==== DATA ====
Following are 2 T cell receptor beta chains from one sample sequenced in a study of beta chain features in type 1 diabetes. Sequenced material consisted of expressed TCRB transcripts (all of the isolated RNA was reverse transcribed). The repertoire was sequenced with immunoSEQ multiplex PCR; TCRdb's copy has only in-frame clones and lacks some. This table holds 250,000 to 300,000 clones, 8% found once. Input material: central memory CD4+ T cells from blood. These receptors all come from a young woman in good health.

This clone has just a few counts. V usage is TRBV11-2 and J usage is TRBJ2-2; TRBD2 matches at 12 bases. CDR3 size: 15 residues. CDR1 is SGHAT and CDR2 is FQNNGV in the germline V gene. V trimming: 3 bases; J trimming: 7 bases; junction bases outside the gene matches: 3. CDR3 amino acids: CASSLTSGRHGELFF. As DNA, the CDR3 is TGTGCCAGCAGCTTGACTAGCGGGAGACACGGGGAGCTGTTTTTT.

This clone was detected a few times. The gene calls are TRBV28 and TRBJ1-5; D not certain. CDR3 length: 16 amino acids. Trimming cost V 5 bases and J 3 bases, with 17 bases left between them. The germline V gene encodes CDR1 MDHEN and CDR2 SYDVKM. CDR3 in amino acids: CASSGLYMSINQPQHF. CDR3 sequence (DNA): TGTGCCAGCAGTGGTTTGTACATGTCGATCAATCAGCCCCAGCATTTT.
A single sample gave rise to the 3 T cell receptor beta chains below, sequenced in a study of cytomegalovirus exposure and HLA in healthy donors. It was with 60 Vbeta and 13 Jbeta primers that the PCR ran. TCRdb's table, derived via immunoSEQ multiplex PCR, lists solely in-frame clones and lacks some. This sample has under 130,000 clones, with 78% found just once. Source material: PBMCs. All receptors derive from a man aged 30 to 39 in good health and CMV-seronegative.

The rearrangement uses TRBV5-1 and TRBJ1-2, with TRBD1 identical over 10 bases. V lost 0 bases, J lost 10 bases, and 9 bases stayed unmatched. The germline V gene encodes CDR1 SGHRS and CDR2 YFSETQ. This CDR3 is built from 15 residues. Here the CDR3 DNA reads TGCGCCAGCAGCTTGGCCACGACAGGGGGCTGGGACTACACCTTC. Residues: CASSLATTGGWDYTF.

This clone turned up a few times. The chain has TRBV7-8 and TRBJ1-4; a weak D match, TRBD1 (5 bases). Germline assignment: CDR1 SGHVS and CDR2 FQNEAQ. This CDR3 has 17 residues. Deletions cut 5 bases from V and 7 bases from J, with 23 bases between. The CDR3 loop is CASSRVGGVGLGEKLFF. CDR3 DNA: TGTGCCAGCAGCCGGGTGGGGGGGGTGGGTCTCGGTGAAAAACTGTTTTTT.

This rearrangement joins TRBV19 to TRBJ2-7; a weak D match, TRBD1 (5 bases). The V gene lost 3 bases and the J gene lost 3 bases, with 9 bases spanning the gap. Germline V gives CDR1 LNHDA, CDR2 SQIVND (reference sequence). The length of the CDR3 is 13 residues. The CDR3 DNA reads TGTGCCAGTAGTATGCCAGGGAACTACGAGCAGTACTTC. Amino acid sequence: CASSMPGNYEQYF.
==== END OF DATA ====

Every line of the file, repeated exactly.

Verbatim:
Following are 2 T cell receptor beta chains from one sample sequenced in a study of beta chain features in type 1 diabetes. Sequenced material consisted of expressed TCRB transcripts (all of the isolated RNA was reverse transcribed). The repertoire was sequenced with immunoSEQ multiplex PCR; TCRdb's copy has only in-frame clones and lacks some. This table holds 250,000 to 300,000 clones, 8% found once. Input material: central memory CD4+ T cells from blood. These receptors all come from a young woman in good health.

This clone has just a few counts. V usage is TRBV11-2 and J usage is TRBJ2-2; TRBD2 matches at 12 bases. CDR3 size: 15 residues. CDR1 is SGHAT and CDR2 is FQNNGV in the germline V gene. V trimming: 3 bases; J trimming: 7 bases; junction bases outside the gene matches: 3. CDR3 amino acids: CASSLTSGRHGELFF. As DNA, the CDR3 is TGTGCCAGCAGCTTGACTAGCGGGAGACACGGGGAGCTGTTTTTT.

This clone was detected a few times. The gene calls are TRBV28 and TRBJ1-5; D not certain. CDR3 length: 16 amino acids. Trimming cost V 5 bases and J 3 bases, with 17 bases left between them. The germline V gene encodes CDR1 MDHEN and CDR2 SYDVKM. CDR3 in amino acids: CASSGLYMSINQPQHF. CDR3 sequence (DNA): TGTGCCAGCAGTGGTTTGTACATGTCGATCAATCAGCCCCAGCATTTT.
A single sample gave rise to the 3 T cell receptor beta chains below, sequenced in a study of cytomegalovirus exposure and HLA in healthy donors. It was with 60 Vbeta and 13 Jbeta primers that the PCR ran. TCRdb's table, derived via immunoSEQ multiplex PCR, lists solely in-frame clones and lacks some. This sample has under 130,000 clones, with 78% found just once. Source material: PBMCs. All receptors derive from a man aged 30 to 39 in good health and CMV-seronegative.

The rearrangement uses TRBV5-1 and TRBJ1-2, with TRBD1 identical over 10 bases. V lost 0 bases, J lost 10 bases, and 9 bases stayed unmatched. The germline V gene encodes CDR1 SGHRS and CDR2 YFSETQ. This CDR3 is built from 15 residues. Here the CDR3 DNA reads TGCGCCAGCAGCTTGGCCACGACAGGGGGCTGGGACTACACCTTC. Residues: CASSLATTGGWDYTF.

This clone turned up a few times. The chain has TRBV7-8 and TRBJ1-4; a weak D match, TRBD1 (5 bases). Germline assignment: CDR1 SGHVS and CDR2 FQNEAQ. This CDR3 has 17 residues. Deletions cut 5 bases from V and 7 bases from J, with 23 bases between. The CDR3 loop is CASSRVGGVGLGEKLFF. CDR3 DNA: TGTGCCAGCAGCCGGGTGGGGGGGGTGGGTCTCGGTGAAAAACTGTTTTTT.

This rearrangement joins TRBV19 to TRBJ2-7; a weak D match, TRBD1 (5 bases). The V gene lost 3 bases and the J gene lost 3 bases, with 9 bases spanning the gap. Germline V gives CDR1 LNHDA, CDR2 SQIVND (reference sequence). The length of the CDR3 is 13 residues. The CDR3 DNA reads TGTGCCAGTAGTATGCCAGGGAACTACGAGCAGTACTTC. Amino acid sequence: CASSMPGNYEQYF.